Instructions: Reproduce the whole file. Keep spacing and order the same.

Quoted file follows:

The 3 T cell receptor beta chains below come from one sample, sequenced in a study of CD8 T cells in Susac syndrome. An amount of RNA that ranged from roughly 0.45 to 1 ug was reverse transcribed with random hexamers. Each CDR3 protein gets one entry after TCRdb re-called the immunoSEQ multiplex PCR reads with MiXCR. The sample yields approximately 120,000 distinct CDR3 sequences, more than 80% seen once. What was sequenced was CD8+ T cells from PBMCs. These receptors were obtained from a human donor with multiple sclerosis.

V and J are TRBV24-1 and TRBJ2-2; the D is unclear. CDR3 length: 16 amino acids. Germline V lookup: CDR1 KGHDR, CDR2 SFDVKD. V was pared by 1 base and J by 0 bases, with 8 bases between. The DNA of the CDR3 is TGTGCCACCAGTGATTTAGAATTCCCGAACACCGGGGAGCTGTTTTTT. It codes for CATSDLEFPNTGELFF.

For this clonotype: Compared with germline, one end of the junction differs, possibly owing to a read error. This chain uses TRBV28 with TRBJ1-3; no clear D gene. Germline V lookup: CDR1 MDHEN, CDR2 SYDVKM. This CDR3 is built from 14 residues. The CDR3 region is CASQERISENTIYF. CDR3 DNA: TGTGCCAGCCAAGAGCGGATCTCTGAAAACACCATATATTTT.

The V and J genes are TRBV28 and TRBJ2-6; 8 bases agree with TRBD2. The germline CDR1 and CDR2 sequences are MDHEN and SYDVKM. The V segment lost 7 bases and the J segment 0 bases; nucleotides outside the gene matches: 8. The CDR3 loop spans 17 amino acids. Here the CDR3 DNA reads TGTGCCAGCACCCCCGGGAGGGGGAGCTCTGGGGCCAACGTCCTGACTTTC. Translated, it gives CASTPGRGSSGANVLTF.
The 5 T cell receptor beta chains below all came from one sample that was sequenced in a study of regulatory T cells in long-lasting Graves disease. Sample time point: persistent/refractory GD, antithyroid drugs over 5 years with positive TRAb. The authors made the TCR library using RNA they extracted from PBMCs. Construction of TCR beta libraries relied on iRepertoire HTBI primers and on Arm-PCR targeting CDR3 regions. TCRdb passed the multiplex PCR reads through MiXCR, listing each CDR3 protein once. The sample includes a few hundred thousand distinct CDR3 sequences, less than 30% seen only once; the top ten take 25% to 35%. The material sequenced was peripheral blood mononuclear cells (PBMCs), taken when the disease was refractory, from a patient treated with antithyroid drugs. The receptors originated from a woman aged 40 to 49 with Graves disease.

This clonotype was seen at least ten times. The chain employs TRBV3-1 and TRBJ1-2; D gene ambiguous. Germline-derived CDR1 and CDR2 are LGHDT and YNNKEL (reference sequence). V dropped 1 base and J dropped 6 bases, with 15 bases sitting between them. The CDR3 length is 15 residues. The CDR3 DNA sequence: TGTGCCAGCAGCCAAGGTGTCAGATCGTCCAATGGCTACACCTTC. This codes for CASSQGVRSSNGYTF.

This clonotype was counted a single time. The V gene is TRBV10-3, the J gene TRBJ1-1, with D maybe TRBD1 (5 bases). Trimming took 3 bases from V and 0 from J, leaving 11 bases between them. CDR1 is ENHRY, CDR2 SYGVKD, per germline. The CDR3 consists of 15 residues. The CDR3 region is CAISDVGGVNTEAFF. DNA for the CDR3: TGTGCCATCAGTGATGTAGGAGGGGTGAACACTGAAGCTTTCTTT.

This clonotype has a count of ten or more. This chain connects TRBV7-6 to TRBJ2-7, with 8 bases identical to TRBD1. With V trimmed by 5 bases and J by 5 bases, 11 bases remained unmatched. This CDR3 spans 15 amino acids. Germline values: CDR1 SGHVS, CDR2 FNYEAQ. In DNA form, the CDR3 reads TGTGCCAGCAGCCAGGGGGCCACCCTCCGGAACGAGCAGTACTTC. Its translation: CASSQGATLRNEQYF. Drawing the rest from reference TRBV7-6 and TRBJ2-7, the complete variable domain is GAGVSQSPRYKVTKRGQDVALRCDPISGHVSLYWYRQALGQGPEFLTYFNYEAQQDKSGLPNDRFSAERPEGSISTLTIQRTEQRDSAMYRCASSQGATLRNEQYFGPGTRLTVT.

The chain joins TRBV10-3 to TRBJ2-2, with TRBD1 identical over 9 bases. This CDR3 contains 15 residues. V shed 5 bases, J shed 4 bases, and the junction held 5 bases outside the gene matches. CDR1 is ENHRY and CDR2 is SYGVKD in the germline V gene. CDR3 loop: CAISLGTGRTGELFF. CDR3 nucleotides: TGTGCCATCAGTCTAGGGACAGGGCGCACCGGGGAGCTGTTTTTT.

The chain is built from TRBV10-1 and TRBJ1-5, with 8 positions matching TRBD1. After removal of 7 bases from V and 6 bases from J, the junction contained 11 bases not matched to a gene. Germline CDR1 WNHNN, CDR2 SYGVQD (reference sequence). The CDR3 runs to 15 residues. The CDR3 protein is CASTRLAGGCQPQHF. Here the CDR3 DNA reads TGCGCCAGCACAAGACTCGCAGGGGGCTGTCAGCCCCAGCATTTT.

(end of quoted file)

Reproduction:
The 3 T cell receptor beta chains below come from one sample, sequenced in a study of CD8 T cells in Susac syndrome. An amount of RNA that ranged from roughly 0.45 to 1 ug was reverse transcribed with random hexamers. Each CDR3 protein gets one entry after TCRdb re-called the immunoSEQ multiplex PCR reads with MiXCR. The sample yields approximately 120,000 distinct CDR3 sequences, more than 80% seen once. What was sequenced was CD8+ T cells from PBMCs. These receptors were obtained from a human donor with multiple sclerosis.

V and J are TRBV24-1 and TRBJ2-2; the D is unclear. CDR3 length: 16 amino acids. Germline V lookup: CDR1 KGHDR, CDR2 SFDVKD. V was pared by 1 base and J by 0 bases, with 8 bases between. The DNA of the CDR3 is TGTGCCACCAGTGATTTAGAATTCCCGAACACCGGGGAGCTGTTTTTT. It codes for CATSDLEFPNTGELFF.

For this clonotype: Compared with germline, one end of the junction differs, possibly owing to a read error. This chain uses TRBV28 with TRBJ1-3; no clear D gene. Germline V lookup: CDR1 MDHEN, CDR2 SYDVKM. This CDR3 is built from 14 residues. The CDR3 region is CASQERISENTIYF. CDR3 DNA: TGTGCCAGCCAAGAGCGGATCTCTGAAAACACCATATATTTT.

The V and J genes are TRBV28 and TRBJ2-6; 8 bases agree with TRBD2. The germline CDR1 and CDR2 sequences are MDHEN and SYDVKM. The V segment lost 7 bases and the J segment 0 bases; nucleotides outside the gene matches: 8. The CDR3 loop spans 17 amino acids. Here the CDR3 DNA reads TGTGCCAGCACCCCCGGGAGGGGGAGCTCTGGGGCCAACGTCCTGACTTTC. Translated, it gives CASTPGRGSSGANVLTF.
The 5 T cell receptor beta chains below all came from one sample that was sequenced in a study of regulatory T cells in long-lasting Graves disease. Sample time point: persistent/refractory GD, antithyroid drugs over 5 years with positive TRAb. The authors made the TCR library using RNA they extracted from PBMCs. Construction of TCR beta libraries relied on iRepertoire HTBI primers and on Arm-PCR targeting CDR3 regions. TCRdb passed the multiplex PCR reads through MiXCR, listing each CDR3 protein once. The sample includes a few hundred thousand distinct CDR3 sequences, less than 30% seen only once; the top ten take 25% to 35%. The material sequenced was peripheral blood mononuclear cells (PBMCs), taken when the disease was refractory, from a patient treated with antithyroid drugs. The receptors originated from a woman aged 40 to 49 with Graves disease.

This clonotype was seen at least ten times. The chain employs TRBV3-1 and TRBJ1-2; D gene ambiguous. Germline-derived CDR1 and CDR2 are LGHDT and YNNKEL (reference sequence). V dropped 1 base and J dropped 6 bases, with 15 bases sitting between them. The CDR3 length is 15 residues. The CDR3 DNA sequence: TGTGCCAGCAGCCAAGGTGTCAGATCGTCCAATGGCTACACCTTC. This codes for CASSQGVRSSNGYTF.

This clonotype was counted a single time. The V gene is TRBV10-3, the J gene TRBJ1-1, with D maybe TRBD1 (5 bases). Trimming took 3 bases from V and 0 from J, leaving 11 bases between them. CDR1 is ENHRY, CDR2 SYGVKD, per germline. The CDR3 consists of 15 residues. The CDR3 region is CAISDVGGVNTEAFF. DNA for the CDR3: TGTGCCATCAGTGATGTAGGAGGGGTGAACACTGAAGCTTTCTTT.

This clonotype has a count of ten or more. This chain connects TRBV7-6 to TRBJ2-7, with 8 bases identical to TRBD1. With V trimmed by 5 bases and J by 5 bases, 11 bases remained unmatched. This CDR3 spans 15 amino acids. Germline values: CDR1 SGHVS, CDR2 FNYEAQ. In DNA form, the CDR3 reads TGTGCCAGCAGCCAGGGGGCCACCCTCCGGAACGAGCAGTACTTC. Its translation: CASSQGATLRNEQYF. Drawing the rest from reference TRBV7-6 and TRBJ2-7, the complete variable domain is GAGVSQSPRYKVTKRGQDVALRCDPISGHVSLYWYRQALGQGPEFLTYFNYEAQQDKSGLPNDRFSAERPEGSISTLTIQRTEQRDSAMYRCASSQGATLRNEQYFGPGTRLTVT.

The chain joins TRBV10-3 to TRBJ2-2, with TRBD1 identical over 9 bases. This CDR3 contains 15 residues. V shed 5 bases, J shed 4 bases, and the junction held 5 bases outside the gene matches. CDR1 is ENHRY and CDR2 is SYGVKD in the germline V gene. CDR3 loop: CAISLGTGRTGELFF. CDR3 nucleotides: TGTGCCATCAGTCTAGGGACAGGGCGCACCGGGGAGCTGTTTTTT.

The chain is built from TRBV10-1 and TRBJ1-5, with 8 positions matching TRBD1. After removal of 7 bases from V and 6 bases from J, the junction contained 11 bases not matched to a gene. Germline CDR1 WNHNN, CDR2 SYGVQD (reference sequence). The CDR3 runs to 15 residues. The CDR3 protein is CASTRLAGGCQPQHF. Here the CDR3 DNA reads TGCGCCAGCACAAGACTCGCAGGGGGCTGTCAGCCCCAGCATTTT.